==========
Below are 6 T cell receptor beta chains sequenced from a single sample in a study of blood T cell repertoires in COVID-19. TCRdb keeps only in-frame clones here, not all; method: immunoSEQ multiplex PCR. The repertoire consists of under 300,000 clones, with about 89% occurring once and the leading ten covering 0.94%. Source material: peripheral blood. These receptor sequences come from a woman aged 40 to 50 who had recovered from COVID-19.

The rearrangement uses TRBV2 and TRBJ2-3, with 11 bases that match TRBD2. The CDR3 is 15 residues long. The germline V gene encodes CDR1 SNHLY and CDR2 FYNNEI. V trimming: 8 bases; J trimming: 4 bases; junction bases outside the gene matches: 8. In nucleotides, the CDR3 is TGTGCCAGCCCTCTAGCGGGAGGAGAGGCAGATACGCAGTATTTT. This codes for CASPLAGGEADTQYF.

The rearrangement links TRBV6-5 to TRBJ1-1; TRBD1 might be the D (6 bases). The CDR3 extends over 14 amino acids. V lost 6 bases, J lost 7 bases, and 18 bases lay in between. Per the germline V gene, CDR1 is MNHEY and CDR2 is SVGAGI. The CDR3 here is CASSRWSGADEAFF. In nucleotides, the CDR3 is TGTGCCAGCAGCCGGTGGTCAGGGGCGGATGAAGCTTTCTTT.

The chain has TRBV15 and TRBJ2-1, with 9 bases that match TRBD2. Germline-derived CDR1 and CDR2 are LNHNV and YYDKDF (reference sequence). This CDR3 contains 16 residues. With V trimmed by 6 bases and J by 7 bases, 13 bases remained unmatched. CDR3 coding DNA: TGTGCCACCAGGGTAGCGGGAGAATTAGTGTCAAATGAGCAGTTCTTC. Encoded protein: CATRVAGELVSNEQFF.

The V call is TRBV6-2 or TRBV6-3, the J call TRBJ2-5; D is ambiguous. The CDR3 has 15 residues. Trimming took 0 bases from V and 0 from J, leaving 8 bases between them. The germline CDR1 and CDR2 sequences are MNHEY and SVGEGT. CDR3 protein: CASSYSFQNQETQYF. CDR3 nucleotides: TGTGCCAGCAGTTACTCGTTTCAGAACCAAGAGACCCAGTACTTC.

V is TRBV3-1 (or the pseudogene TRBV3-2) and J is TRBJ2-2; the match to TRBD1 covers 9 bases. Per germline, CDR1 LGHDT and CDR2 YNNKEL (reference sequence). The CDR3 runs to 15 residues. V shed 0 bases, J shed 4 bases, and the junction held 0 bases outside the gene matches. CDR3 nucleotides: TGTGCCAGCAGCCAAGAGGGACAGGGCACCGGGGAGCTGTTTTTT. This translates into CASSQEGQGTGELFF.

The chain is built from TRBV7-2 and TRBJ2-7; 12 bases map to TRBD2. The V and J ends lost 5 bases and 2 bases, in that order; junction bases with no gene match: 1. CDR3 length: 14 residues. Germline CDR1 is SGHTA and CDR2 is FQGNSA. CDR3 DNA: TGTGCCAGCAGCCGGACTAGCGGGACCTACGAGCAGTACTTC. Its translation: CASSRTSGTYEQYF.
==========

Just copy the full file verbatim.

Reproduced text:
Below are 6 T cell receptor beta chains sequenced from a single sample in a study of blood T cell repertoires in COVID-19. TCRdb keeps only in-frame clones here, not all; method: immunoSEQ multiplex PCR. The repertoire consists of under 300,000 clones, with about 89% occurring once and the leading ten covering 0.94%. Source material: peripheral blood. These receptor sequences come from a woman aged 40 to 50 who had recovered from COVID-19.

The rearrangement uses TRBV2 and TRBJ2-3, with 11 bases that match TRBD2. The CDR3 is 15 residues long. The germline V gene encodes CDR1 SNHLY and CDR2 FYNNEI. V trimming: 8 bases; J trimming: 4 bases; junction bases outside the gene matches: 8. In nucleotides, the CDR3 is TGTGCCAGCCCTCTAGCGGGAGGAGAGGCAGATACGCAGTATTTT. This codes for CASPLAGGEADTQYF.

The rearrangement links TRBV6-5 to TRBJ1-1; TRBD1 might be the D (6 bases). The CDR3 extends over 14 amino acids. V lost 6 bases, J lost 7 bases, and 18 bases lay in between. Per the germline V gene, CDR1 is MNHEY and CDR2 is SVGAGI. The CDR3 here is CASSRWSGADEAFF. In nucleotides, the CDR3 is TGTGCCAGCAGCCGGTGGTCAGGGGCGGATGAAGCTTTCTTT.

The chain has TRBV15 and TRBJ2-1, with 9 bases that match TRBD2. Germline-derived CDR1 and CDR2 are LNHNV and YYDKDF (reference sequence). This CDR3 contains 16 residues. With V trimmed by 6 bases and J by 7 bases, 13 bases remained unmatched. CDR3 coding DNA: TGTGCCACCAGGGTAGCGGGAGAATTAGTGTCAAATGAGCAGTTCTTC. Encoded protein: CATRVAGELVSNEQFF.

The V call is TRBV6-2 or TRBV6-3, the J call TRBJ2-5; D is ambiguous. The CDR3 has 15 residues. Trimming took 0 bases from V and 0 from J, leaving 8 bases between them. The germline CDR1 and CDR2 sequences are MNHEY and SVGEGT. CDR3 protein: CASSYSFQNQETQYF. CDR3 nucleotides: TGTGCCAGCAGTTACTCGTTTCAGAACCAAGAGACCCAGTACTTC.

V is TRBV3-1 (or the pseudogene TRBV3-2) and J is TRBJ2-2; the match to TRBD1 covers 9 bases. Per germline, CDR1 LGHDT and CDR2 YNNKEL (reference sequence). The CDR3 runs to 15 residues. V shed 0 bases, J shed 4 bases, and the junction held 0 bases outside the gene matches. CDR3 nucleotides: TGTGCCAGCAGCCAAGAGGGACAGGGCACCGGGGAGCTGTTTTTT. This translates into CASSQEGQGTGELFF.

The chain is built from TRBV7-2 and TRBJ2-7; 12 bases map to TRBD2. The V and J ends lost 5 bases and 2 bases, in that order; junction bases with no gene match: 1. CDR3 length: 14 residues. Germline CDR1 is SGHTA and CDR2 is FQGNSA. CDR3 DNA: TGTGCCAGCAGCCGGACTAGCGGGACCTACGAGCAGTACTTC. Its translation: CASSRTSGTYEQYF.